USA. On the opening day of the Summit of the Americas leaders of the main duty free and travel retail organisations in the region – International Association of Airport Duty Free Stores (IAADFS) and Asociación Sudamericana de Tiendas Libres (ASUTIL) – voiced their key concerns about market trends.
In Monday’s executive conference session, at the Hyatt Regency Orlando, CEO of Motta Internacional, and Chairman of IAADFS, Erasmo Orillac, told the packed room: “Our customer base is changing substantially. People younger than 30 work everything off their phones from hotel reservations to shopping. These are our buyers of the future.”
Orillac said that the growth in e-commerce was worrying, especially in the consumer electronics category.
“These young people are our passengers of the future”
“In our own business we see an age gap. About 45% of traffic on our (Attenza) website comes from people 34 or younger. But when it comes to buying most are in the over 34 age group. Only 0.5% of our transactions come from the online business, and we need to see how we can improve that online performance because these young people are our passengers of the future,” Orillac suggested.
He said that consumers want convenience when ordering online including information on allowances, a wider product showcase, and easier pick-up. “But the main thing they ask is: what is the saving?” he pointed out. “It’s a substantial change we need to make to cater to this new generation.”
CEO of Dufry do Brasil and Bolivia, and ASUTIL President Gustavo Fagundes took a look at the market fundamentals in Latin America showing, in particular, how exposed the region has become to currency fluctuations.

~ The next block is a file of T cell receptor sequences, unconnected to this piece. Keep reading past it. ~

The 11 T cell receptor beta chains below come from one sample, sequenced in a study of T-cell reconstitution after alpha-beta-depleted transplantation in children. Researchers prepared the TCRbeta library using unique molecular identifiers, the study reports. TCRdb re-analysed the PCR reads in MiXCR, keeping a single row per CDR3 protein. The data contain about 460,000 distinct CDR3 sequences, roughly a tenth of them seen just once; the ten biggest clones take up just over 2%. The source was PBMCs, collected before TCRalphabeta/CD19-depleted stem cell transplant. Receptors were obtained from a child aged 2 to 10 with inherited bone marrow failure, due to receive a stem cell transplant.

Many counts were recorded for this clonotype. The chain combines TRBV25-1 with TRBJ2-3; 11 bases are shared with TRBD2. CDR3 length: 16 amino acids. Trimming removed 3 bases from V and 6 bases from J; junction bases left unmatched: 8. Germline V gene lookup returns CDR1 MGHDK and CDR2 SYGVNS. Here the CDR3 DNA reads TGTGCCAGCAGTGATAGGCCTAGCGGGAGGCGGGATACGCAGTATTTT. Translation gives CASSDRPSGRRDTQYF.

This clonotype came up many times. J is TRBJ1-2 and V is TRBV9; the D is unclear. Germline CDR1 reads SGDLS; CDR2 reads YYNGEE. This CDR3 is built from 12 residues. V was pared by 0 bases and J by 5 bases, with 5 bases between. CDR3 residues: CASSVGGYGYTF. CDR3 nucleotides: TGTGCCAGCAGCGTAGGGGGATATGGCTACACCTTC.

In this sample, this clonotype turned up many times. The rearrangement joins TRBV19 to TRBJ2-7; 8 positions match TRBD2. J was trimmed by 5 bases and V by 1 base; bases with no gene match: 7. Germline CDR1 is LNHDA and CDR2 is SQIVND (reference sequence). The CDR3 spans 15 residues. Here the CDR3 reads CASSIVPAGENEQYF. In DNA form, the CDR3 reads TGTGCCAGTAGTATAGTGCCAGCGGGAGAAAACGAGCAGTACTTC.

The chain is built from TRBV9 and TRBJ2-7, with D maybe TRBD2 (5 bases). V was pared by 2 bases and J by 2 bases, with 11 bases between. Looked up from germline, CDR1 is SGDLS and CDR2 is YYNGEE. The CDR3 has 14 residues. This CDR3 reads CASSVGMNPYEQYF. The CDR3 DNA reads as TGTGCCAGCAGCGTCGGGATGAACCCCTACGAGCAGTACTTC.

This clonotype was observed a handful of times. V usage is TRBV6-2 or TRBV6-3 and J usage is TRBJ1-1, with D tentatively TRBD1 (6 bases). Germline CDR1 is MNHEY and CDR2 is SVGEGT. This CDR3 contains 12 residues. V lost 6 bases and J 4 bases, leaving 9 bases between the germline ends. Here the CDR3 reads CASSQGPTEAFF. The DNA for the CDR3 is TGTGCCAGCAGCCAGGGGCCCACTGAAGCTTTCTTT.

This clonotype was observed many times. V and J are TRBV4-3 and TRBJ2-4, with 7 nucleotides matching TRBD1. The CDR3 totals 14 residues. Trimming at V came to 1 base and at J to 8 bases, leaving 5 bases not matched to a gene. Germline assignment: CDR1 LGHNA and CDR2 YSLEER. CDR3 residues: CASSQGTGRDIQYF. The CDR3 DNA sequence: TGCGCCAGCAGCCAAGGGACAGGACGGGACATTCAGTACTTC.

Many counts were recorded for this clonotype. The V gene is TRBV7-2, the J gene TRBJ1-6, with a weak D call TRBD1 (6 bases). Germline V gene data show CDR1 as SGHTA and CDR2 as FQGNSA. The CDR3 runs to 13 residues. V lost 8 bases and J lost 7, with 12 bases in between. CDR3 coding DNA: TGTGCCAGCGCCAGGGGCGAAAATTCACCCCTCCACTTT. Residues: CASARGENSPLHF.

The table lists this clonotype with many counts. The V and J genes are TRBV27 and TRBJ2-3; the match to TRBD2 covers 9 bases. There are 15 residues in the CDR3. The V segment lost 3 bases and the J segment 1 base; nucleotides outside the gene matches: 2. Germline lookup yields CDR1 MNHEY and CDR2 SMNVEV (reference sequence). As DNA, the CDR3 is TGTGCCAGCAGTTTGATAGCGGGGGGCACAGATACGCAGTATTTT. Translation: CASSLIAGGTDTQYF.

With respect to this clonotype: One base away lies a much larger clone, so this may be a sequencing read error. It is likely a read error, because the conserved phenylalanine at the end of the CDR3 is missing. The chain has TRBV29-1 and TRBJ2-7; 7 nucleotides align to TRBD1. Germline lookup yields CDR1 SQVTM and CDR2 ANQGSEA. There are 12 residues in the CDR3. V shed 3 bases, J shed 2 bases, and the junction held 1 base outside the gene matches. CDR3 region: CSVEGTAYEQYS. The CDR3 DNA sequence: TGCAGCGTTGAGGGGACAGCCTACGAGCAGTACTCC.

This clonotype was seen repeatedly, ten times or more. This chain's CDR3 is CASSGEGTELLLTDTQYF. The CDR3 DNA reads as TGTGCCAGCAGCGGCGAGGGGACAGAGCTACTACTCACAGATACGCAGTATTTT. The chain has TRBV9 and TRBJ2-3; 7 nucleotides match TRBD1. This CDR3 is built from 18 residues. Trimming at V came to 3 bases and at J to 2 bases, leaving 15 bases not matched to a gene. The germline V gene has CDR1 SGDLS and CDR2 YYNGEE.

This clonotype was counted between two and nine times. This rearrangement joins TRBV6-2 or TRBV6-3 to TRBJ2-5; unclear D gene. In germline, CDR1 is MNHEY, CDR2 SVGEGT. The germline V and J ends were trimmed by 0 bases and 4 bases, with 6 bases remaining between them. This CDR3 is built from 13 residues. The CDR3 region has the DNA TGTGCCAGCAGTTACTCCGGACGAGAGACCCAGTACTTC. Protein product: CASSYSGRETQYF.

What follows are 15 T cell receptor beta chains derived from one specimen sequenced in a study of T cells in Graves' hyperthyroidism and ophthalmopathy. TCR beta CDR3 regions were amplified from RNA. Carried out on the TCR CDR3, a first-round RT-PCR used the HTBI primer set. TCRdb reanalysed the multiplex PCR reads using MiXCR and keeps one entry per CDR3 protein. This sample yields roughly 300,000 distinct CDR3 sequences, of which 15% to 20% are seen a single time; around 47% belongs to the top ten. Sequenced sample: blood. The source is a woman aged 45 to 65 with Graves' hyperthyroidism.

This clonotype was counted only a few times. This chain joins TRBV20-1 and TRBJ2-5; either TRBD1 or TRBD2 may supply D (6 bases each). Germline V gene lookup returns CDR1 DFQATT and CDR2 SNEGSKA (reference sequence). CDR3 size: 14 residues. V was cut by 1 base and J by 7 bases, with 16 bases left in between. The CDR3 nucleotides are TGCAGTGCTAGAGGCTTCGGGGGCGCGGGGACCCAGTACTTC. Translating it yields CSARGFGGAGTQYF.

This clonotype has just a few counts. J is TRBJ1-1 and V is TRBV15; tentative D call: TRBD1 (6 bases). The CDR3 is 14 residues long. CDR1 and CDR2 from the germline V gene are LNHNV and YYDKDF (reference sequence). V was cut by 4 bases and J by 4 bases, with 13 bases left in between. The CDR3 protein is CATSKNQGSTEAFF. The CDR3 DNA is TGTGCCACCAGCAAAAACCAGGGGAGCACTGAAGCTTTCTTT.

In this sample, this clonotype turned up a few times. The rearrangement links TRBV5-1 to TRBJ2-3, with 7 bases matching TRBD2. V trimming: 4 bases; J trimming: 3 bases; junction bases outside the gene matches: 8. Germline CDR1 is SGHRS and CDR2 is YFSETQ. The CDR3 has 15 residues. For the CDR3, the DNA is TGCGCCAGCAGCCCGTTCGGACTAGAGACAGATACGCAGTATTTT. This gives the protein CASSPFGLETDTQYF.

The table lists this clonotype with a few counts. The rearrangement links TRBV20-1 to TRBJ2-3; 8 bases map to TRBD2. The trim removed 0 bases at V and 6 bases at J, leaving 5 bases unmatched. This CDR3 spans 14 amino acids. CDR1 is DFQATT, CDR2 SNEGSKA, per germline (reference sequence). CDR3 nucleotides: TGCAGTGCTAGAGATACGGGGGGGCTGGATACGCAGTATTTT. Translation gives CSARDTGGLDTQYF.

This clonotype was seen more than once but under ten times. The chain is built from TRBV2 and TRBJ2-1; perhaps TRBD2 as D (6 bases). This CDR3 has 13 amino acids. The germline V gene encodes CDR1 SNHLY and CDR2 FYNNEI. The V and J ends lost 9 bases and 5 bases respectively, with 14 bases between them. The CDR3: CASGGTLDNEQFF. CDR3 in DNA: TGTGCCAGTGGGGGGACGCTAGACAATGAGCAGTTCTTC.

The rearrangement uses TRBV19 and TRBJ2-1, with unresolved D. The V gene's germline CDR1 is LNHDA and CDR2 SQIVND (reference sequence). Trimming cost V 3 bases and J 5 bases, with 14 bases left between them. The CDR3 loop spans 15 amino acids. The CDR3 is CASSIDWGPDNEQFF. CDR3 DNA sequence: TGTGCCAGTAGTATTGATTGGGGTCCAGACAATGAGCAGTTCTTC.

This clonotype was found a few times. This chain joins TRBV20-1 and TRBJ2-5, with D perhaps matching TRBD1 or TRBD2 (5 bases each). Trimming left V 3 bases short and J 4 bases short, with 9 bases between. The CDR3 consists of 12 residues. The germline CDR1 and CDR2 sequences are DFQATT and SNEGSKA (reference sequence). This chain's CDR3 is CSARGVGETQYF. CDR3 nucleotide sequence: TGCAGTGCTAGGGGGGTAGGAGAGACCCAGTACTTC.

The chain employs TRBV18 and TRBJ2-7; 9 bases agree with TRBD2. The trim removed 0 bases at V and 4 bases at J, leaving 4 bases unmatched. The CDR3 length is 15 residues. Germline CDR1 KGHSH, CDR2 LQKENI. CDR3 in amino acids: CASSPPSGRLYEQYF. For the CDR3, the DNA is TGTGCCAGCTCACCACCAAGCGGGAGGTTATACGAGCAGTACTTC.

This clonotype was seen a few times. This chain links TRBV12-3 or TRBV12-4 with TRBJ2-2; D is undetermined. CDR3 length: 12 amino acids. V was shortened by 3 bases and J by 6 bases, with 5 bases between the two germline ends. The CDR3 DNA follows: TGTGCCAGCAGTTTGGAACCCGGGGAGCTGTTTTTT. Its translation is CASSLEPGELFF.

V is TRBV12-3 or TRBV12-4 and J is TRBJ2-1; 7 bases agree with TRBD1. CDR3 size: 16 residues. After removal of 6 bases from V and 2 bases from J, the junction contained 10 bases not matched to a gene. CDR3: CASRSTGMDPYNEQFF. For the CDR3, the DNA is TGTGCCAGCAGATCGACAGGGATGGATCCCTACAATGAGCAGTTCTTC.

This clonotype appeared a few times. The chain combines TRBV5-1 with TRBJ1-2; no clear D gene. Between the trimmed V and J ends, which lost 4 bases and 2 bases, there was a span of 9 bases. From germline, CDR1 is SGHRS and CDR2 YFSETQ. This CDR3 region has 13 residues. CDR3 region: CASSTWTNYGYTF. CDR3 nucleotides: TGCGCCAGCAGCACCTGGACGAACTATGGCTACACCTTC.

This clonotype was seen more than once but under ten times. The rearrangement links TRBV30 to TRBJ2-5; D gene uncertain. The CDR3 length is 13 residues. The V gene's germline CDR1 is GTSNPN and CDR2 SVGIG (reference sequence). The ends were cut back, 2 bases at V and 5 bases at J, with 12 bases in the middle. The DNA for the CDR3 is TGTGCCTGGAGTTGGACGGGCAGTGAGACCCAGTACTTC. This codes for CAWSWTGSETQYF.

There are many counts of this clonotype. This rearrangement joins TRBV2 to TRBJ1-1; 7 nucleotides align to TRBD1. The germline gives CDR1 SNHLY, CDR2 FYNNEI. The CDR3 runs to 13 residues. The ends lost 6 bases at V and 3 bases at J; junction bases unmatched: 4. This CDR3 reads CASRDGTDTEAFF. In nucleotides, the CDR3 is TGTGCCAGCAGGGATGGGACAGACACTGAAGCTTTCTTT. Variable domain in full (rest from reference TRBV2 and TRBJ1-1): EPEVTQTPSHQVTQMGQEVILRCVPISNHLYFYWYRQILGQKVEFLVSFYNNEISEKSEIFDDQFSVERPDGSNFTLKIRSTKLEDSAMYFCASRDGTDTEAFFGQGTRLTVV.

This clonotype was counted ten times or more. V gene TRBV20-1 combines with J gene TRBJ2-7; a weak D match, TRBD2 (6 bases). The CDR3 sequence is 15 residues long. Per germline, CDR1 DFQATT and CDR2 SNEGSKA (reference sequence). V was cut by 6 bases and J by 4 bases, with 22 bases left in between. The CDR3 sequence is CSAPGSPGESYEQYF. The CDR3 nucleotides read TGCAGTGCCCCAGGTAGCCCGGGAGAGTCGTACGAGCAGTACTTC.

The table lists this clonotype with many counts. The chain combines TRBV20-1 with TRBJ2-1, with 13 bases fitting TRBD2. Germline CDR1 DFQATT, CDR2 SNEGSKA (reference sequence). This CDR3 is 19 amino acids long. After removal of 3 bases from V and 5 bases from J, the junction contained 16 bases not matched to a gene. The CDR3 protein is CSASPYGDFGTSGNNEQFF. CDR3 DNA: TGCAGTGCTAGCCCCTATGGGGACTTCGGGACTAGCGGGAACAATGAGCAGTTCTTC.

The key markets in the region – Brazil and Argentina – both had contrasting GDP development with the latter market contracting at a fast rate towards the end of 2018. Other markets did much better: 2.7% for Colombia, 4% for Chile and for Peru.
“But there has been a weakening of local currencies against the US dollar,” said Fagundes. “Argentina has had a significant drop of 100% and Brazil also had a devaluation. This is important because our buying is pegged to the dollar so the purchasing power of citizens across the region is much lower and that makes industry growth very difficult.”
Border business down by 21%
As an example Fagundes cited the border business in Uruguay and Argentina falling by 21% last year. Meanwhile at his own company of Dufry, growth in Latin America was positive in the first quarter of 2018 before turning negative in subsequent quarters to end the year 3.5% down.
On the positive side, he was optimistic about the rounds of privatisation that had brought new airport operators to the region such as AENA, Vinci and Fraport. He told the audience that another round is expected from 2020 to 2022 including the main domestic airports.
Looking ahead, Fagundes outlined five main areas that ASUTIL will focus on:
– increasing the duty free allowance at airport arrivals stores and border shops
– ensure travel retail is a tool for economic and social development including infrastructure and job creation
– the modernisation of the industry including the use of technology to simplify customs clearance and speed up time to market
– guaranteeing the full assortment of products in the light of regulatory pressures
– the consolidation of relationships between all parties in the travel retail trinity to strengthen the overall business.
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